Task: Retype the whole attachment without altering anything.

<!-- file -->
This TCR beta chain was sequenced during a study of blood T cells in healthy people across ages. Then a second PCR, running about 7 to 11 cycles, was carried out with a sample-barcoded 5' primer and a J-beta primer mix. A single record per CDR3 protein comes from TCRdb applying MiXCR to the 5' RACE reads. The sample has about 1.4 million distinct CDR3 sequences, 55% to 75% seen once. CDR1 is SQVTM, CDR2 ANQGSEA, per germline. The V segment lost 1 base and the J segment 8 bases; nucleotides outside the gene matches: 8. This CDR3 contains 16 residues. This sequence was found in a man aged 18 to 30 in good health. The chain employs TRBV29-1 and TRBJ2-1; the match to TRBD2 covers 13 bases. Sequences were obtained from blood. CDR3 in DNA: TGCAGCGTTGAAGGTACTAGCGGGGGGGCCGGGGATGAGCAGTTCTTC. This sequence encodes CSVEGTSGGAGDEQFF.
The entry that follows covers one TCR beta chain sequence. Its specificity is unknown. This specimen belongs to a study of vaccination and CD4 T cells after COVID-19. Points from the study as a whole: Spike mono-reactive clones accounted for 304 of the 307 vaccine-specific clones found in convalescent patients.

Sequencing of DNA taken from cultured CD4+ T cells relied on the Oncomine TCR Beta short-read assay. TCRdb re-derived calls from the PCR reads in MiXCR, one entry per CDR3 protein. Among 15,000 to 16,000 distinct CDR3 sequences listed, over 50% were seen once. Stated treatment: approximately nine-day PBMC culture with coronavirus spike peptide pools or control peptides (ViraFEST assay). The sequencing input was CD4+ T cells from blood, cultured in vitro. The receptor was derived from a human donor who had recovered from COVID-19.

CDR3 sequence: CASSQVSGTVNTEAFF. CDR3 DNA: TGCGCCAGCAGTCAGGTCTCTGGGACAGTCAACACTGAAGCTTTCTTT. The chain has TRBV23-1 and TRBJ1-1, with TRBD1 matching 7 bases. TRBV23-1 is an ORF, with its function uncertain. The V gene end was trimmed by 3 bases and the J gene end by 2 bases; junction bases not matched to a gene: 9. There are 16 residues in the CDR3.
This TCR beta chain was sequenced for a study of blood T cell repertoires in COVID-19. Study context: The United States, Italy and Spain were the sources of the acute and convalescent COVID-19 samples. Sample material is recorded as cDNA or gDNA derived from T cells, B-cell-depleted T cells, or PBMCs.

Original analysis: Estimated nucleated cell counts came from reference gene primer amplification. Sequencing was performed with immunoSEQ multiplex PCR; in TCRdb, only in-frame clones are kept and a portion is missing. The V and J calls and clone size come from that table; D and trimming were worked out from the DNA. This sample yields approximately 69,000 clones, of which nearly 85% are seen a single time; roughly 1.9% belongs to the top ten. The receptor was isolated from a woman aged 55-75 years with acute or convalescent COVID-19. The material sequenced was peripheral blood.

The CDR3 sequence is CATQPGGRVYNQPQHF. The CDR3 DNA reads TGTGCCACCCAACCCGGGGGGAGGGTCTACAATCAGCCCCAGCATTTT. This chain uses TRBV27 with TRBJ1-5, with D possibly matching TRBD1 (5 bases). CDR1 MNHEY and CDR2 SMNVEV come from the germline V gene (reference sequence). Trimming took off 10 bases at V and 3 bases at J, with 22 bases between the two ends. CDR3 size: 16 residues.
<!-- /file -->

This TCR beta chain was sequenced during a study of blood T cells in healthy people across ages. Then a second PCR, running about 7 to 11 cycles, was carried out with a sample-barcoded 5' primer and a J-beta primer mix. A single record per CDR3 protein comes from TCRdb applying MiXCR to the 5' RACE reads. The sample has about 1.4 million distinct CDR3 sequences, 55% to 75% seen once. CDR1 is SQVTM, CDR2 ANQGSEA, per germline. The V segment lost 1 base and the J segment 8 bases; nucleotides outside the gene matches: 8. This CDR3 contains 16 residues. This sequence was found in a man aged 18 to 30 in good health. The chain employs TRBV29-1 and TRBJ2-1; the match to TRBD2 covers 13 bases. Sequences were obtained from blood. CDR3 in DNA: TGCAGCGTTGAAGGTACTAGCGGGGGGGCCGGGGATGAGCAGTTCTTC. This sequence encodes CSVEGTSGGAGDEQFF.
The entry that follows covers one TCR beta chain sequence. Its specificity is unknown. This specimen belongs to a study of vaccination and CD4 T cells after COVID-19. Points from the study as a whole: Spike mono-reactive clones accounted for 304 of the 307 vaccine-specific clones found in convalescent patients.

Sequencing of DNA taken from cultured CD4+ T cells relied on the Oncomine TCR Beta short-read assay. TCRdb re-derived calls from the PCR reads in MiXCR, one entry per CDR3 protein. Among 15,000 to 16,000 distinct CDR3 sequences listed, over 50% were seen once. Stated treatment: approximately nine-day PBMC culture with coronavirus spike peptide pools or control peptides (ViraFEST assay). The sequencing input was CD4+ T cells from blood, cultured in vitro. The receptor was derived from a human donor who had recovered from COVID-19.

CDR3 sequence: CASSQVSGTVNTEAFF. CDR3 DNA: TGCGCCAGCAGTCAGGTCTCTGGGACAGTCAACACTGAAGCTTTCTTT. The chain has TRBV23-1 and TRBJ1-1, with TRBD1 matching 7 bases. TRBV23-1 is an ORF, with its function uncertain. The V gene end was trimmed by 3 bases and the J gene end by 2 bases; junction bases not matched to a gene: 9. There are 16 residues in the CDR3.
This TCR beta chain was sequenced for a study of blood T cell repertoires in COVID-19. Study context: The United States, Italy and Spain were the sources of the acute and convalescent COVID-19 samples. Sample material is recorded as cDNA or gDNA derived from T cells, B-cell-depleted T cells, or PBMCs.

Original analysis: Estimated nucleated cell counts came from reference gene primer amplification. Sequencing was performed with immunoSEQ multiplex PCR; in TCRdb, only in-frame clones are kept and a portion is missing. The V and J calls and clone size come from that table; D and trimming were worked out from the DNA. This sample yields approximately 69,000 clones, of which nearly 85% are seen a single time; roughly 1.9% belongs to the top ten. The receptor was isolated from a woman aged 55-75 years with acute or convalescent COVID-19. The material sequenced was peripheral blood.

The CDR3 sequence is CATQPGGRVYNQPQHF. The CDR3 DNA reads TGTGCCACCCAACCCGGGGGGAGGGTCTACAATCAGCCCCAGCATTTT. This chain uses TRBV27 with TRBJ1-5, with D possibly matching TRBD1 (5 bases). CDR1 MNHEY and CDR2 SMNVEV come from the germline V gene (reference sequence). Trimming took off 10 bases at V and 3 bases at J, with 22 bases between the two ends. CDR3 size: 16 residues.